Project level Impacts
- The main Energy sector impacts are reduced local energy use with more demand being met by renewable sources, reduced energy costs, and decreased greenhouse gas emissions. Across the project CO2 savings of more than 2000 tons have been achieved. Evidence from pilot work scaling potential benefits suggests that Triangulum interventions could reduce CO2 emissions across the Lighthouse Cities by 15% if they were rolled out across the city.
- The main Mobility sector impacts are improvements in efficiency, and reduced greenhouse gas emissions (CO2, NOx, CO). The main impacts across the city relate to the demonstration of different types of EVs in diverse settings (bus fleets, corporate and municipal fleets, SMEs) that has proven positive user experiences and stimulated further uptake in the Lighthouse cities.
- The main ICT sector impacts are increases in the availability of open data, data downloads, and improvements to fibre optic networks. The three data hubs have been used to deliver value to partners and in Eindhoven and Manchester will be continuing beyond the project end date through follow on funding.
City Level Impacts
1. Process learning
Triangulum has led the development of the ‘process learning’ concept, which describes how partner organisations have learnt to do things in new, smarter ways. These impacts are critical in the current context of zero-carbon cities and the need to accelerate transitions to sustainability. They describe a new ‘Triangulum’ way of governing cities.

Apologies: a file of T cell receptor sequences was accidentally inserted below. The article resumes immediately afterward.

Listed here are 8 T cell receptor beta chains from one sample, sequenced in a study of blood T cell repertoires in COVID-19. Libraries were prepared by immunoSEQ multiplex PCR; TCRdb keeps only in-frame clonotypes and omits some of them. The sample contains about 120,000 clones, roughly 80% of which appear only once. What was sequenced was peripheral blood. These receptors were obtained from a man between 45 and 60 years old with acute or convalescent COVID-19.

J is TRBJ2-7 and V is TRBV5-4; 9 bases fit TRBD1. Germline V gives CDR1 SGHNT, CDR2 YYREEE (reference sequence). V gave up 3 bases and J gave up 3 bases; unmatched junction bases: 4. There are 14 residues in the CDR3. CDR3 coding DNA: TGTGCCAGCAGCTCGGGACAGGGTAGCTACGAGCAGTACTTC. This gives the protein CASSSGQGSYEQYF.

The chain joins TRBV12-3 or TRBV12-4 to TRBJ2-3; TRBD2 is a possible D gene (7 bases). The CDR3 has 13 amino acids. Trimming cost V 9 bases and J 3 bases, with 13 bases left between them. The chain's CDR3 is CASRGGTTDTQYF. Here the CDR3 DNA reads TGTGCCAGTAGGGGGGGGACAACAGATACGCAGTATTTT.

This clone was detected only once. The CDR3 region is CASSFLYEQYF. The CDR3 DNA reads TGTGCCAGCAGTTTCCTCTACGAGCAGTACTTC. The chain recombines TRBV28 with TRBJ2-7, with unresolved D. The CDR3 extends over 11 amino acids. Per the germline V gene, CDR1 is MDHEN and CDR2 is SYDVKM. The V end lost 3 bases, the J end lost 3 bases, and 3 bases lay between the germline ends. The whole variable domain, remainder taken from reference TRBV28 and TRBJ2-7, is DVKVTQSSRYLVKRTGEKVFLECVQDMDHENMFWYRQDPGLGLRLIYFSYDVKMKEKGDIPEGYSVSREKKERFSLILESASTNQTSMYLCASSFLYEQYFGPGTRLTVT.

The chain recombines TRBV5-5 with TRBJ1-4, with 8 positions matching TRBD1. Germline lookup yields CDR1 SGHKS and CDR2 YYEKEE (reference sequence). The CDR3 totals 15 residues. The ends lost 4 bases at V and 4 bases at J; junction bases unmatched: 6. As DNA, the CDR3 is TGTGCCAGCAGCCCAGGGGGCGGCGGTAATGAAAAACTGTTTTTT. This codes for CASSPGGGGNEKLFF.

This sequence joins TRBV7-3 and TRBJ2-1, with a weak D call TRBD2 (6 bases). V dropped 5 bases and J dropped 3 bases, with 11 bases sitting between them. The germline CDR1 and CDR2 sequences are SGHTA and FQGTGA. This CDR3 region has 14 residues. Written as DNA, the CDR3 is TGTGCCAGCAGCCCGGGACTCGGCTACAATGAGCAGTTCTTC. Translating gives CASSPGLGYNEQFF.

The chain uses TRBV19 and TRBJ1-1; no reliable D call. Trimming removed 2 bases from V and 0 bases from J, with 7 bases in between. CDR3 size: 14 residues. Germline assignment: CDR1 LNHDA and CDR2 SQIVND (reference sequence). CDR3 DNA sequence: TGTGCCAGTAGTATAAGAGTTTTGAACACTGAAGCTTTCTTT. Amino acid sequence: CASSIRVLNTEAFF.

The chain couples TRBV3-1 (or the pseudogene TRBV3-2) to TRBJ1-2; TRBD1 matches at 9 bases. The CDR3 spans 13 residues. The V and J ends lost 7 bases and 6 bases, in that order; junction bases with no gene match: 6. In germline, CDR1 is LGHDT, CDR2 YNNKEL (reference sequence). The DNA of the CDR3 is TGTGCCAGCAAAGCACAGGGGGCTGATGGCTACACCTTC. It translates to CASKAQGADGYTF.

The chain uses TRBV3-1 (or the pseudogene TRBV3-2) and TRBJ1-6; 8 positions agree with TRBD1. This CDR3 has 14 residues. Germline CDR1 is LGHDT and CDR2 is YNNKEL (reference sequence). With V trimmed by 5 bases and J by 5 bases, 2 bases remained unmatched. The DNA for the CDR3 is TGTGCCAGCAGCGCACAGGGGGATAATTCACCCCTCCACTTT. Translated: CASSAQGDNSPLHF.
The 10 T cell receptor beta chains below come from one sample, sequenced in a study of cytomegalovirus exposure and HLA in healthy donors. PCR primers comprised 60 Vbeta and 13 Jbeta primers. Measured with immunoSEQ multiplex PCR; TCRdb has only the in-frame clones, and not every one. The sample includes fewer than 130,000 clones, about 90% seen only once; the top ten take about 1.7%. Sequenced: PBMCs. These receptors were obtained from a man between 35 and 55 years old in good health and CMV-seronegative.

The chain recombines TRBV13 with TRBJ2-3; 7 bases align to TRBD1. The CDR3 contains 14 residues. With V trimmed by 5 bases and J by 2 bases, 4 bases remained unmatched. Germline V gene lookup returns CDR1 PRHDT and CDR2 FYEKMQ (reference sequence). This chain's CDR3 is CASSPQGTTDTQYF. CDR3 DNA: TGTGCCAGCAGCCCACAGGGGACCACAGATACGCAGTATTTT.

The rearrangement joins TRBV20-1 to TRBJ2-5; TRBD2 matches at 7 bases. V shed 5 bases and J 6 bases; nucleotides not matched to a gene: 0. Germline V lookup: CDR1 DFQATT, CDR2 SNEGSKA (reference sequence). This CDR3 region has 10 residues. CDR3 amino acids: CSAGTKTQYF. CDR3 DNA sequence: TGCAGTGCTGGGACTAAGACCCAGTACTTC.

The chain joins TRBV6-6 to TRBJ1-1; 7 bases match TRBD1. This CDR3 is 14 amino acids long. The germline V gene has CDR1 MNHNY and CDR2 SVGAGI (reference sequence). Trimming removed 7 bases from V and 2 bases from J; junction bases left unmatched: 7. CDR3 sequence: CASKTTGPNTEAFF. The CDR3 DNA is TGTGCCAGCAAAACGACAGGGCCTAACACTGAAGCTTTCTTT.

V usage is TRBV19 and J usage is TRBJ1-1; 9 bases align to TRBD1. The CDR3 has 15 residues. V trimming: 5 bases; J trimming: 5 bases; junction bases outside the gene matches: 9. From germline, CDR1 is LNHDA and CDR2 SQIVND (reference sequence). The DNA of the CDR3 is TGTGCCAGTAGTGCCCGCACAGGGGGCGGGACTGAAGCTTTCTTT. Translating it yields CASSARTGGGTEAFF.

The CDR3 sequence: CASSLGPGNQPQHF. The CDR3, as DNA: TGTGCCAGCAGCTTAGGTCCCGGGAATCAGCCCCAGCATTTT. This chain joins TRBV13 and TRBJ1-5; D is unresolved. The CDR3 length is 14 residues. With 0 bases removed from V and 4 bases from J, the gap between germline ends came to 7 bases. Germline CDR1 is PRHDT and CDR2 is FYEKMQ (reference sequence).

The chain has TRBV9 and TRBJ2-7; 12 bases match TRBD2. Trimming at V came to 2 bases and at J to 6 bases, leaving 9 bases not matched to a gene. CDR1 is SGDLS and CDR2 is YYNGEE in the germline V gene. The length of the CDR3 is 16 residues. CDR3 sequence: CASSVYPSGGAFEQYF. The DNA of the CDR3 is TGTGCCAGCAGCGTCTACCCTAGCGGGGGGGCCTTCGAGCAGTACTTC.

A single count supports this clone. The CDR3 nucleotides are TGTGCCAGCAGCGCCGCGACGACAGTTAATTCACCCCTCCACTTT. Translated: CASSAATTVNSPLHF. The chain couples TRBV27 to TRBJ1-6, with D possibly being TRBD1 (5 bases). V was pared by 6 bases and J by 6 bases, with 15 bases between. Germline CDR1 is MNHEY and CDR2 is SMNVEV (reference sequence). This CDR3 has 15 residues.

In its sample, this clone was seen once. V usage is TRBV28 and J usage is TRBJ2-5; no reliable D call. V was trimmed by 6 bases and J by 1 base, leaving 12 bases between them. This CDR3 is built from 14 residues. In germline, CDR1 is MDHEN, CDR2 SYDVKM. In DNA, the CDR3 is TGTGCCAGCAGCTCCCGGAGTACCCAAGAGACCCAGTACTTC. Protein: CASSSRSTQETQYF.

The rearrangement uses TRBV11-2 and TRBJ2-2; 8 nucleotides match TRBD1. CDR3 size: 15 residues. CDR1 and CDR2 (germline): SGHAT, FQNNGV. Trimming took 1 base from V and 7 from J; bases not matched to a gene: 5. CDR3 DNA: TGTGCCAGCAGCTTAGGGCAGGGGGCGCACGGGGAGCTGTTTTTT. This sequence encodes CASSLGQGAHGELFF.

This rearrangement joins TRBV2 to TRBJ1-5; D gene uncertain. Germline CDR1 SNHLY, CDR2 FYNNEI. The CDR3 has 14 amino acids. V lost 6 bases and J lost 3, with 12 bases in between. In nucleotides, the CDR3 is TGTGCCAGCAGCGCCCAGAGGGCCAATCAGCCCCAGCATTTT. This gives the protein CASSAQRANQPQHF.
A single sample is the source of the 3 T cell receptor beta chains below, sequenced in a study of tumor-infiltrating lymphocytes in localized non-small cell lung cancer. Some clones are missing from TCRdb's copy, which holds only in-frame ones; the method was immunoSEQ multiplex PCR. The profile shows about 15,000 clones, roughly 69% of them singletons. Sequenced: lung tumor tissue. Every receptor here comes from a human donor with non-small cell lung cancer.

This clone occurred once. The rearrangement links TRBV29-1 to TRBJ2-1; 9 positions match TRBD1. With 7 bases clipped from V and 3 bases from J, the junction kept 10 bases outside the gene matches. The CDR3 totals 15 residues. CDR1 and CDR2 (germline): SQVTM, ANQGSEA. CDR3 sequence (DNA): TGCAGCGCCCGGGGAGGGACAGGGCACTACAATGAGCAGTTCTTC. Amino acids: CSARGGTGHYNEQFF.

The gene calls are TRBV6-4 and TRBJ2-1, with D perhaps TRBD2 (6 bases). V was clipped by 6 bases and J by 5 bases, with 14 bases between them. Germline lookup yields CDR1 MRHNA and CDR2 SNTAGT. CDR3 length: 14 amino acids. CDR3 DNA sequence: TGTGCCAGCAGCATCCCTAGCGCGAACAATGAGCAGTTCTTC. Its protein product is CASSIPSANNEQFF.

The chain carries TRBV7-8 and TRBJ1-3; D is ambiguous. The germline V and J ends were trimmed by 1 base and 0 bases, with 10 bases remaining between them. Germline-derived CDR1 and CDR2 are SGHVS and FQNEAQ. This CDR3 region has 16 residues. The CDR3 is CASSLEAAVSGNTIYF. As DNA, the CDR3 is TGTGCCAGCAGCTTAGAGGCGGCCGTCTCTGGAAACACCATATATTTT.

- Partners tended to anticipate technical and economic benefits from being involved in the project but found that the main benefits were related to relationships and networks, capacity building, and process learning
- Early stage communication between project partners is essential to build relationships and encourage communication between sectors and across cities
- Encouraging as much face to face interaction as possible is key to sharing learning and experiences in a meaningful way
- Replication within cities is just as important and commendable as replication in other cities
Our survey and interviews with partners revealed three priority areas to enable smart transformation:
- Ensure enabling policies and planning are in place that address the specific barriers identified through the demonstrators in order to allow demonstrations to be deployed at scale.
- Integrate smart solutions into procurement and operating budgets to ensure they can be purchased at scale.
- Facilitate and incentivise peer-to-peer learning among implementers across different organisations (building managers, energy engineers, fleet managers) as early as possible to promote data sharing and the adoption of shared (i.e. connected) solutions.
2. Leveraged investments
Spin-off initiatives have been a major city level impact of Triangulum, and reflect the development of a deeper form of partnership working within the Lighthouse Cities.